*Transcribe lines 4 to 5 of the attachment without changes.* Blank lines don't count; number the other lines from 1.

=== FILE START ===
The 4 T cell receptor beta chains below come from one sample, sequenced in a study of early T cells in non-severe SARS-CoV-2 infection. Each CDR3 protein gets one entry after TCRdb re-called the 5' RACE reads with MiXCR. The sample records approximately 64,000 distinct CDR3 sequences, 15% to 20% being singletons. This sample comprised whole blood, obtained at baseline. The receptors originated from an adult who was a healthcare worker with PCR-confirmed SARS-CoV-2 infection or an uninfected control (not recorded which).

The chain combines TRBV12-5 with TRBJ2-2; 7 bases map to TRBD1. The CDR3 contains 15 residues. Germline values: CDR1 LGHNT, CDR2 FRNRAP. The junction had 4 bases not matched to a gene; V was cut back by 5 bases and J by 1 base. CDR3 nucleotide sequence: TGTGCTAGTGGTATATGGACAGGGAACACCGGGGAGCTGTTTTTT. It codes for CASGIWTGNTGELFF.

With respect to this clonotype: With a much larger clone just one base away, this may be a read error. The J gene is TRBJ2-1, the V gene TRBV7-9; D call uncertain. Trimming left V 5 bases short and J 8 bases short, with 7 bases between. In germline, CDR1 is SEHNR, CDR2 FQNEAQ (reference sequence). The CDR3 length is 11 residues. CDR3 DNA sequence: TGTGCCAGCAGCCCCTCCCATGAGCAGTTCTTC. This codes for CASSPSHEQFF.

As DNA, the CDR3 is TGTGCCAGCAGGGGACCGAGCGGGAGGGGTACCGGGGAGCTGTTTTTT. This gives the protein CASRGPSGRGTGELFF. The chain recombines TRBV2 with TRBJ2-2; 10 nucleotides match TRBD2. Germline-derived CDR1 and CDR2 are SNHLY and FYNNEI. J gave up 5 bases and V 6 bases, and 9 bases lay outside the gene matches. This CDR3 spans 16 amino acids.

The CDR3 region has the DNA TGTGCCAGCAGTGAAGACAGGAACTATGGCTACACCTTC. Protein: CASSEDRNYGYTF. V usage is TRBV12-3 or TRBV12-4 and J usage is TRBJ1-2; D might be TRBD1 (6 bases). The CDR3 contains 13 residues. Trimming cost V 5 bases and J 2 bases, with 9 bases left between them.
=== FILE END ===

As DNA, the CDR3 is TGTGCCAGCAGGGGACCGAGCGGGAGGGGTACCGGGGAGCTGTTTTTT. This gives the protein CASRGPSGRGTGELFF. The chain recombines TRBV2 with TRBJ2-2; 10 nucleotides match TRBD2. Germline-derived CDR1 and CDR2 are SNHLY and FYNNEI. J gave up 5 bases and V 6 bases, and 9 bases lay outside the gene matches. This CDR3 spans 16 amino acids.

The CDR3 region has the DNA TGTGCCAGCAGTGAAGACAGGAACTATGGCTACACCTTC. Protein: CASSEDRNYGYTF. V usage is TRBV12-3 or TRBV12-4 and J usage is TRBJ1-2; D might be TRBD1 (6 bases). The CDR3 contains 13 residues. Trimming cost V 5 bases and J 2 bases, with 9 bases left between them.